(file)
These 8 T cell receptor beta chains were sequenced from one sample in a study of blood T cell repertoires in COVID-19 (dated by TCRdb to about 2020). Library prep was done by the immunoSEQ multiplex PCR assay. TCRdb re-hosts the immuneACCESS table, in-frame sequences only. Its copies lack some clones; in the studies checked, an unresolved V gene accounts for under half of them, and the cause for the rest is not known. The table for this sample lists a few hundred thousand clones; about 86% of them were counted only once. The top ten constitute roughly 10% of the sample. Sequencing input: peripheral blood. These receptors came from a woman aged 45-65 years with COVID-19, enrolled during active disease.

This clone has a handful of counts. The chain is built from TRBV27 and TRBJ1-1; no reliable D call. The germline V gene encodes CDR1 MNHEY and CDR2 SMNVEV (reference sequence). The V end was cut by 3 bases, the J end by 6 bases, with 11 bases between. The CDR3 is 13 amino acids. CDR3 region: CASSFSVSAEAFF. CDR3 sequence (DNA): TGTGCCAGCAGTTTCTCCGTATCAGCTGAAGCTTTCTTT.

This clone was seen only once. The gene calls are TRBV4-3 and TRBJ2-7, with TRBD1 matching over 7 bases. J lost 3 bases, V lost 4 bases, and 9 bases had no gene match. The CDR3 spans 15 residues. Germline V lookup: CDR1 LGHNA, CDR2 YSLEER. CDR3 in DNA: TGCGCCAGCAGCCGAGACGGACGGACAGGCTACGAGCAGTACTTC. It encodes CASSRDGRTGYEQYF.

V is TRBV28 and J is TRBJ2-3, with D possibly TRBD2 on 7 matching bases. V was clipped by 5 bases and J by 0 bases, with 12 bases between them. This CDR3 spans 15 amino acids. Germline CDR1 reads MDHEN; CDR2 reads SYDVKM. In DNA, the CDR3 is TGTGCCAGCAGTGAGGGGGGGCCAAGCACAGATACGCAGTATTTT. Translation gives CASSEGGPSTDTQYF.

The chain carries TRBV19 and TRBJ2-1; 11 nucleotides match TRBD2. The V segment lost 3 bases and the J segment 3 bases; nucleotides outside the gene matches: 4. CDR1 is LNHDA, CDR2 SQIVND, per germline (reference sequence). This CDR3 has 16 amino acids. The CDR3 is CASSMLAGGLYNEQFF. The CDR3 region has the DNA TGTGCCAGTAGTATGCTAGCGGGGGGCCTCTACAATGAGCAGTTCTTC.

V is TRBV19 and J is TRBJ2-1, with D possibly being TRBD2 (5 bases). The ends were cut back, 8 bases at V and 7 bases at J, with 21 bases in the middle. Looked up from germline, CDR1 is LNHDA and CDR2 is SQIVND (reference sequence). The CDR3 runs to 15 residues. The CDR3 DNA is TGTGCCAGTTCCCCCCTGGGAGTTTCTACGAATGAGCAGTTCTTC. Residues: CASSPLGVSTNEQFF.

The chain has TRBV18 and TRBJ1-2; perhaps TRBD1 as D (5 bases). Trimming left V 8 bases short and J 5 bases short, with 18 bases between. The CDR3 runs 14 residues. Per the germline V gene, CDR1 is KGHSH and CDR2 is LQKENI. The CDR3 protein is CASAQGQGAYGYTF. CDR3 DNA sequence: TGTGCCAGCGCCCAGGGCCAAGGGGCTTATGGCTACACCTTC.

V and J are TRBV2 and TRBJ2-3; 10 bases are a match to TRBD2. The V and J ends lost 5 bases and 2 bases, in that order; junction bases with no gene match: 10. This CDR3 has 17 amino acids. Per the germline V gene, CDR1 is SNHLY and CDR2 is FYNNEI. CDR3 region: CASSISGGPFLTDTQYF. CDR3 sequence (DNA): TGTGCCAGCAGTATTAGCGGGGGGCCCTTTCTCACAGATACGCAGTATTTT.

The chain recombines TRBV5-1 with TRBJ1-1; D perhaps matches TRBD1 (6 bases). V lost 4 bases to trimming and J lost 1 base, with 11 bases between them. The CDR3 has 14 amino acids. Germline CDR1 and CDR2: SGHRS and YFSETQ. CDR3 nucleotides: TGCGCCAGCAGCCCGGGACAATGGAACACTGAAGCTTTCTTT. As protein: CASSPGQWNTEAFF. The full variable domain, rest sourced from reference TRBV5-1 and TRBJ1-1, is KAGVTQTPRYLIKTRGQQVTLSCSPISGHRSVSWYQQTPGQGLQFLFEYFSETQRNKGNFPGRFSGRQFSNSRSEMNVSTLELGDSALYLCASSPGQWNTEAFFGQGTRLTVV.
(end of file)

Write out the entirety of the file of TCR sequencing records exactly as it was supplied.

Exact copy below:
These 8 T cell receptor beta chains were sequenced from one sample in a study of blood T cell repertoires in COVID-19 (dated by TCRdb to about 2020). Library prep was done by the immunoSEQ multiplex PCR assay. TCRdb re-hosts the immuneACCESS table, in-frame sequences only. Its copies lack some clones; in the studies checked, an unresolved V gene accounts for under half of them, and the cause for the rest is not known. The table for this sample lists a few hundred thousand clones; about 86% of them were counted only once. The top ten constitute roughly 10% of the sample. Sequencing input: peripheral blood. These receptors came from a woman aged 45-65 years with COVID-19, enrolled during active disease.

This clone has a handful of counts. The chain is built from TRBV27 and TRBJ1-1; no reliable D call. The germline V gene encodes CDR1 MNHEY and CDR2 SMNVEV (reference sequence). The V end was cut by 3 bases, the J end by 6 bases, with 11 bases between. The CDR3 is 13 amino acids. CDR3 region: CASSFSVSAEAFF. CDR3 sequence (DNA): TGTGCCAGCAGTTTCTCCGTATCAGCTGAAGCTTTCTTT.

This clone was seen only once. The gene calls are TRBV4-3 and TRBJ2-7, with TRBD1 matching over 7 bases. J lost 3 bases, V lost 4 bases, and 9 bases had no gene match. The CDR3 spans 15 residues. Germline V lookup: CDR1 LGHNA, CDR2 YSLEER. CDR3 in DNA: TGCGCCAGCAGCCGAGACGGACGGACAGGCTACGAGCAGTACTTC. It encodes CASSRDGRTGYEQYF.

V is TRBV28 and J is TRBJ2-3, with D possibly TRBD2 on 7 matching bases. V was clipped by 5 bases and J by 0 bases, with 12 bases between them. This CDR3 spans 15 amino acids. Germline CDR1 reads MDHEN; CDR2 reads SYDVKM. In DNA, the CDR3 is TGTGCCAGCAGTGAGGGGGGGCCAAGCACAGATACGCAGTATTTT. Translation gives CASSEGGPSTDTQYF.

The chain carries TRBV19 and TRBJ2-1; 11 nucleotides match TRBD2. The V segment lost 3 bases and the J segment 3 bases; nucleotides outside the gene matches: 4. CDR1 is LNHDA, CDR2 SQIVND, per germline (reference sequence). This CDR3 has 16 amino acids. The CDR3 is CASSMLAGGLYNEQFF. The CDR3 region has the DNA TGTGCCAGTAGTATGCTAGCGGGGGGCCTCTACAATGAGCAGTTCTTC.

V is TRBV19 and J is TRBJ2-1, with D possibly being TRBD2 (5 bases). The ends were cut back, 8 bases at V and 7 bases at J, with 21 bases in the middle. Looked up from germline, CDR1 is LNHDA and CDR2 is SQIVND (reference sequence). The CDR3 runs to 15 residues. The CDR3 DNA is TGTGCCAGTTCCCCCCTGGGAGTTTCTACGAATGAGCAGTTCTTC. Residues: CASSPLGVSTNEQFF.

The chain has TRBV18 and TRBJ1-2; perhaps TRBD1 as D (5 bases). Trimming left V 8 bases short and J 5 bases short, with 18 bases between. The CDR3 runs 14 residues. Per the germline V gene, CDR1 is KGHSH and CDR2 is LQKENI. The CDR3 protein is CASAQGQGAYGYTF. CDR3 DNA sequence: TGTGCCAGCGCCCAGGGCCAAGGGGCTTATGGCTACACCTTC.

V and J are TRBV2 and TRBJ2-3; 10 bases are a match to TRBD2. The V and J ends lost 5 bases and 2 bases, in that order; junction bases with no gene match: 10. This CDR3 has 17 amino acids. Per the germline V gene, CDR1 is SNHLY and CDR2 is FYNNEI. CDR3 region: CASSISGGPFLTDTQYF. CDR3 sequence (DNA): TGTGCCAGCAGTATTAGCGGGGGGCCCTTTCTCACAGATACGCAGTATTTT.

The chain recombines TRBV5-1 with TRBJ1-1; D perhaps matches TRBD1 (6 bases). V lost 4 bases to trimming and J lost 1 base, with 11 bases between them. The CDR3 has 14 amino acids. Germline CDR1 and CDR2: SGHRS and YFSETQ. CDR3 nucleotides: TGCGCCAGCAGCCCGGGACAATGGAACACTGAAGCTTTCTTT. As protein: CASSPGQWNTEAFF. The full variable domain, rest sourced from reference TRBV5-1 and TRBJ1-1, is KAGVTQTPRYLIKTRGQQVTLSCSPISGHRSVSWYQQTPGQGLQFLFEYFSETQRNKGNFPGRFSGRQFSNSRSEMNVSTLELGDSALYLCASSPGQWNTEAFFGQGTRLTVV.